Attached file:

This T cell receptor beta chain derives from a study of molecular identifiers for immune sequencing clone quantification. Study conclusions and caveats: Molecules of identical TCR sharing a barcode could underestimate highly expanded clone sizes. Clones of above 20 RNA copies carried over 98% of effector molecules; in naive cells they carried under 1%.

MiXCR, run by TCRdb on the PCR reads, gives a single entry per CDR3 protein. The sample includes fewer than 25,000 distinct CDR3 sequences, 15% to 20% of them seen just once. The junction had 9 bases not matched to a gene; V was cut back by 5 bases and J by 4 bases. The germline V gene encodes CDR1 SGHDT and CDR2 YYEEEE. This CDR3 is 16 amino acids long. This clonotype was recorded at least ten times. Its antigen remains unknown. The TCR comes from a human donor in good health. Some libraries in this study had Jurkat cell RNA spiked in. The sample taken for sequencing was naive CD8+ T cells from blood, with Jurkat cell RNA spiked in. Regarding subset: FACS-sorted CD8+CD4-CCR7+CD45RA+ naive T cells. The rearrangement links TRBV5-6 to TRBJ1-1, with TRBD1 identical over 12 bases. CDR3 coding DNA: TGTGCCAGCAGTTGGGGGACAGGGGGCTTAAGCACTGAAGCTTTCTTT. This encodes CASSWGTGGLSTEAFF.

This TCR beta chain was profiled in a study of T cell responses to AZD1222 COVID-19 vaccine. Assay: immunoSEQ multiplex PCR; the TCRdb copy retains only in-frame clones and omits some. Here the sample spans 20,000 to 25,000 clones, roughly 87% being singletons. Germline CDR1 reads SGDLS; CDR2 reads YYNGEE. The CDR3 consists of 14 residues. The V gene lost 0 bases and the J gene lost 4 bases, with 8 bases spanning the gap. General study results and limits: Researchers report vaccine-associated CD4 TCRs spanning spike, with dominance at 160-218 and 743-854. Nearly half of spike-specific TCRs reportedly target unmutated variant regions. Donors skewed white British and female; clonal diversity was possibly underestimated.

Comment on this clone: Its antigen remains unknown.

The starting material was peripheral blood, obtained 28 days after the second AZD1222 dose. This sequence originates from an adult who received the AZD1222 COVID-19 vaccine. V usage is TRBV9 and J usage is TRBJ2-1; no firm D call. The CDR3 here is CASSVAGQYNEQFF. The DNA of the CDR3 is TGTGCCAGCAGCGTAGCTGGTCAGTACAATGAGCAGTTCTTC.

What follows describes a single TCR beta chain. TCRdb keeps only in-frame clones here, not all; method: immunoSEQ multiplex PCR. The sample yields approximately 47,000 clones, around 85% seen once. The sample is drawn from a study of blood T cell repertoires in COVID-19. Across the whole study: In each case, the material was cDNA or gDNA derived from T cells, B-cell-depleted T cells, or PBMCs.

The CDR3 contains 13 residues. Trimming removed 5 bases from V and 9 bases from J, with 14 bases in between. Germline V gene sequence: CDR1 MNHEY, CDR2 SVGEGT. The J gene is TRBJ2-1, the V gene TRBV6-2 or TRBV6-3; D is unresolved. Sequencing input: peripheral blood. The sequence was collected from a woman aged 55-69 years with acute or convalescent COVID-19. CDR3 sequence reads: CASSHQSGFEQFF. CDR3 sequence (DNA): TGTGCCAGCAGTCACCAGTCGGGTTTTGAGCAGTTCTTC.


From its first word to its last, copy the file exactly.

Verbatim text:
This T cell receptor beta chain derives from a study of molecular identifiers for immune sequencing clone quantification. Study conclusions and caveats: Molecules of identical TCR sharing a barcode could underestimate highly expanded clone sizes. Clones of above 20 RNA copies carried over 98% of effector molecules; in naive cells they carried under 1%.

MiXCR, run by TCRdb on the PCR reads, gives a single entry per CDR3 protein. The sample includes fewer than 25,000 distinct CDR3 sequences, 15% to 20% of them seen just once. The junction had 9 bases not matched to a gene; V was cut back by 5 bases and J by 4 bases. The germline V gene encodes CDR1 SGHDT and CDR2 YYEEEE. This CDR3 is 16 amino acids long. This clonotype was recorded at least ten times. Its antigen remains unknown. The TCR comes from a human donor in good health. Some libraries in this study had Jurkat cell RNA spiked in. The sample taken for sequencing was naive CD8+ T cells from blood, with Jurkat cell RNA spiked in. Regarding subset: FACS-sorted CD8+CD4-CCR7+CD45RA+ naive T cells. The rearrangement links TRBV5-6 to TRBJ1-1, with TRBD1 identical over 12 bases. CDR3 coding DNA: TGTGCCAGCAGTTGGGGGACAGGGGGCTTAAGCACTGAAGCTTTCTTT. This encodes CASSWGTGGLSTEAFF.

This TCR beta chain was profiled in a study of T cell responses to AZD1222 COVID-19 vaccine. Assay: immunoSEQ multiplex PCR; the TCRdb copy retains only in-frame clones and omits some. Here the sample spans 20,000 to 25,000 clones, roughly 87% being singletons. Germline CDR1 reads SGDLS; CDR2 reads YYNGEE. The CDR3 consists of 14 residues. The V gene lost 0 bases and the J gene lost 4 bases, with 8 bases spanning the gap. General study results and limits: Researchers report vaccine-associated CD4 TCRs spanning spike, with dominance at 160-218 and 743-854. Nearly half of spike-specific TCRs reportedly target unmutated variant regions. Donors skewed white British and female; clonal diversity was possibly underestimated.

Comment on this clone: Its antigen remains unknown.

The starting material was peripheral blood, obtained 28 days after the second AZD1222 dose. This sequence originates from an adult who received the AZD1222 COVID-19 vaccine. V usage is TRBV9 and J usage is TRBJ2-1; no firm D call. The CDR3 here is CASSVAGQYNEQFF. The DNA of the CDR3 is TGTGCCAGCAGCGTAGCTGGTCAGTACAATGAGCAGTTCTTC.

What follows describes a single TCR beta chain. TCRdb keeps only in-frame clones here, not all; method: immunoSEQ multiplex PCR. The sample yields approximately 47,000 clones, around 85% seen once. The sample is drawn from a study of blood T cell repertoires in COVID-19. Across the whole study: In each case, the material was cDNA or gDNA derived from T cells, B-cell-depleted T cells, or PBMCs.

The CDR3 contains 13 residues. Trimming removed 5 bases from V and 9 bases from J, with 14 bases in between. Germline V gene sequence: CDR1 MNHEY, CDR2 SVGEGT. The J gene is TRBJ2-1, the V gene TRBV6-2 or TRBV6-3; D is unresolved. Sequencing input: peripheral blood. The sequence was collected from a woman aged 55-69 years with acute or convalescent COVID-19. CDR3 sequence reads: CASSHQSGFEQFF. CDR3 sequence (DNA): TGTGCCAGCAGTCACCAGTCGGGTTTTGAGCAGTTCTTC.